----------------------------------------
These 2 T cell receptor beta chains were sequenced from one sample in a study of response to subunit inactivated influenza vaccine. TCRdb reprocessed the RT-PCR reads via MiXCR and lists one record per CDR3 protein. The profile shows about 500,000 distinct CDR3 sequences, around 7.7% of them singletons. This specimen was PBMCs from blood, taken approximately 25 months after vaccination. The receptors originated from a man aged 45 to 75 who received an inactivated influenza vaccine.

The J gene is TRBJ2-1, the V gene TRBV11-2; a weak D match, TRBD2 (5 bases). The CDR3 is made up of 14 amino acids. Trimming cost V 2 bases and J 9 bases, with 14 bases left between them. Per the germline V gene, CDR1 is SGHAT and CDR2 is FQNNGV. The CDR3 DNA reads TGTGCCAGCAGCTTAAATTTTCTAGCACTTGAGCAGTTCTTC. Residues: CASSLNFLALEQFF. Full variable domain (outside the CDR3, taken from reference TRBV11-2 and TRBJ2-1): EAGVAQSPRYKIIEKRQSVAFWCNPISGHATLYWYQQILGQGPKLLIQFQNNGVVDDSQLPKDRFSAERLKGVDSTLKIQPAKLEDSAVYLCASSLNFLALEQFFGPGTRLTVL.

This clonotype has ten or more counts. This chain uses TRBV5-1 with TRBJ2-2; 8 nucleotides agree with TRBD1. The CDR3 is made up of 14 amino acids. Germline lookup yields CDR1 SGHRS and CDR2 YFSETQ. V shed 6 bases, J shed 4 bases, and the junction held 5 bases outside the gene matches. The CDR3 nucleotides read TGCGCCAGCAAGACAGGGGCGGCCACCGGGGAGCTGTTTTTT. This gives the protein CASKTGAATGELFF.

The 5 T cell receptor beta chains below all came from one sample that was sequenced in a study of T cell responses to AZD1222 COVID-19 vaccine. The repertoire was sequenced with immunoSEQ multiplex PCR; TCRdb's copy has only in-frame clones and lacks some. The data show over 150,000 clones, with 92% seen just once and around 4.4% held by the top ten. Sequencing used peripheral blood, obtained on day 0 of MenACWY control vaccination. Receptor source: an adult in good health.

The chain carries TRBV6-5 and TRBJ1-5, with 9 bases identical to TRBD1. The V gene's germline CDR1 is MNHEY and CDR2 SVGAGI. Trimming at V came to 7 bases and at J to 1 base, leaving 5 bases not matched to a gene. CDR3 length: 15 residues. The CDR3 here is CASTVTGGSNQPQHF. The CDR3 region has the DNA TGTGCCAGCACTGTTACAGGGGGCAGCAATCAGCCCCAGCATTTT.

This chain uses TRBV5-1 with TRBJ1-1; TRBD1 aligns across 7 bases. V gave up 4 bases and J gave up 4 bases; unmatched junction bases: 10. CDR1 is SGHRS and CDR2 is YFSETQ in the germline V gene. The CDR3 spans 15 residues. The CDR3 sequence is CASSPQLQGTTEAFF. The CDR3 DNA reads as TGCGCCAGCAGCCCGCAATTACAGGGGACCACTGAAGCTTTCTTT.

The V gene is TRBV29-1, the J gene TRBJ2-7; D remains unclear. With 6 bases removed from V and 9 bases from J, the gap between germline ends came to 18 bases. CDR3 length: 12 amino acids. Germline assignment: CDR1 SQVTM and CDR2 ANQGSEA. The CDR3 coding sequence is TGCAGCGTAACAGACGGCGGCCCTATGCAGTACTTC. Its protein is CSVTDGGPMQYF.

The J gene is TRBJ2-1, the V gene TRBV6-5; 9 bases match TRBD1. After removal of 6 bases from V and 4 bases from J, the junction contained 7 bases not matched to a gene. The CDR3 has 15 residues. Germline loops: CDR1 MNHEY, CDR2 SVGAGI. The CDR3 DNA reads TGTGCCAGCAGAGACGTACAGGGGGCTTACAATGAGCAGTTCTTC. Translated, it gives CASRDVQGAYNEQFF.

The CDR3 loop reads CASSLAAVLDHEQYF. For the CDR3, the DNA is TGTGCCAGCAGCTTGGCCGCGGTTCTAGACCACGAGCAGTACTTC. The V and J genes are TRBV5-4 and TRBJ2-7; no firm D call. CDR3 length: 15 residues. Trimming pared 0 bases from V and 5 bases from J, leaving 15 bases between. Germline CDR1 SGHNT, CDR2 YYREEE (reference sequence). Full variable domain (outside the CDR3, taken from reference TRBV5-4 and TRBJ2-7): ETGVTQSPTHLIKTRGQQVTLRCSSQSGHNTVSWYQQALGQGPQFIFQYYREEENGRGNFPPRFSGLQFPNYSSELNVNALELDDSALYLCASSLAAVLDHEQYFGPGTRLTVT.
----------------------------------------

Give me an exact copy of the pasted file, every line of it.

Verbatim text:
These 2 T cell receptor beta chains were sequenced from one sample in a study of response to subunit inactivated influenza vaccine. TCRdb reprocessed the RT-PCR reads via MiXCR and lists one record per CDR3 protein. The profile shows about 500,000 distinct CDR3 sequences, around 7.7% of them singletons. This specimen was PBMCs from blood, taken approximately 25 months after vaccination. The receptors originated from a man aged 45 to 75 who received an inactivated influenza vaccine.

The J gene is TRBJ2-1, the V gene TRBV11-2; a weak D match, TRBD2 (5 bases). The CDR3 is made up of 14 amino acids. Trimming cost V 2 bases and J 9 bases, with 14 bases left between them. Per the germline V gene, CDR1 is SGHAT and CDR2 is FQNNGV. The CDR3 DNA reads TGTGCCAGCAGCTTAAATTTTCTAGCACTTGAGCAGTTCTTC. Residues: CASSLNFLALEQFF. Full variable domain (outside the CDR3, taken from reference TRBV11-2 and TRBJ2-1): EAGVAQSPRYKIIEKRQSVAFWCNPISGHATLYWYQQILGQGPKLLIQFQNNGVVDDSQLPKDRFSAERLKGVDSTLKIQPAKLEDSAVYLCASSLNFLALEQFFGPGTRLTVL.

This clonotype has ten or more counts. This chain uses TRBV5-1 with TRBJ2-2; 8 nucleotides agree with TRBD1. The CDR3 is made up of 14 amino acids. Germline lookup yields CDR1 SGHRS and CDR2 YFSETQ. V shed 6 bases, J shed 4 bases, and the junction held 5 bases outside the gene matches. The CDR3 nucleotides read TGCGCCAGCAAGACAGGGGCGGCCACCGGGGAGCTGTTTTTT. This gives the protein CASKTGAATGELFF.

The 5 T cell receptor beta chains below all came from one sample that was sequenced in a study of T cell responses to AZD1222 COVID-19 vaccine. The repertoire was sequenced with immunoSEQ multiplex PCR; TCRdb's copy has only in-frame clones and lacks some. The data show over 150,000 clones, with 92% seen just once and around 4.4% held by the top ten. Sequencing used peripheral blood, obtained on day 0 of MenACWY control vaccination. Receptor source: an adult in good health.

The chain carries TRBV6-5 and TRBJ1-5, with 9 bases identical to TRBD1. The V gene's germline CDR1 is MNHEY and CDR2 SVGAGI. Trimming at V came to 7 bases and at J to 1 base, leaving 5 bases not matched to a gene. CDR3 length: 15 residues. The CDR3 here is CASTVTGGSNQPQHF. The CDR3 region has the DNA TGTGCCAGCACTGTTACAGGGGGCAGCAATCAGCCCCAGCATTTT.

This chain uses TRBV5-1 with TRBJ1-1; TRBD1 aligns across 7 bases. V gave up 4 bases and J gave up 4 bases; unmatched junction bases: 10. CDR1 is SGHRS and CDR2 is YFSETQ in the germline V gene. The CDR3 spans 15 residues. The CDR3 sequence is CASSPQLQGTTEAFF. The CDR3 DNA reads as TGCGCCAGCAGCCCGCAATTACAGGGGACCACTGAAGCTTTCTTT.

The V gene is TRBV29-1, the J gene TRBJ2-7; D remains unclear. With 6 bases removed from V and 9 bases from J, the gap between germline ends came to 18 bases. CDR3 length: 12 amino acids. Germline assignment: CDR1 SQVTM and CDR2 ANQGSEA. The CDR3 coding sequence is TGCAGCGTAACAGACGGCGGCCCTATGCAGTACTTC. Its protein is CSVTDGGPMQYF.

The J gene is TRBJ2-1, the V gene TRBV6-5; 9 bases match TRBD1. After removal of 6 bases from V and 4 bases from J, the junction contained 7 bases not matched to a gene. The CDR3 has 15 residues. Germline loops: CDR1 MNHEY, CDR2 SVGAGI. The CDR3 DNA reads TGTGCCAGCAGAGACGTACAGGGGGCTTACAATGAGCAGTTCTTC. Translated, it gives CASRDVQGAYNEQFF.

The CDR3 loop reads CASSLAAVLDHEQYF. For the CDR3, the DNA is TGTGCCAGCAGCTTGGCCGCGGTTCTAGACCACGAGCAGTACTTC. The V and J genes are TRBV5-4 and TRBJ2-7; no firm D call. CDR3 length: 15 residues. Trimming pared 0 bases from V and 5 bases from J, leaving 15 bases between. Germline CDR1 SGHNT, CDR2 YYREEE (reference sequence). Full variable domain (outside the CDR3, taken from reference TRBV5-4 and TRBJ2-7): ETGVTQSPTHLIKTRGQQVTLRCSSQSGHNTVSWYQQALGQGPQFIFQYYREEENGRGNFPPRFSGLQFPNYSSELNVNALELDDSALYLCASSLAAVLDHEQYFGPGTRLTVT.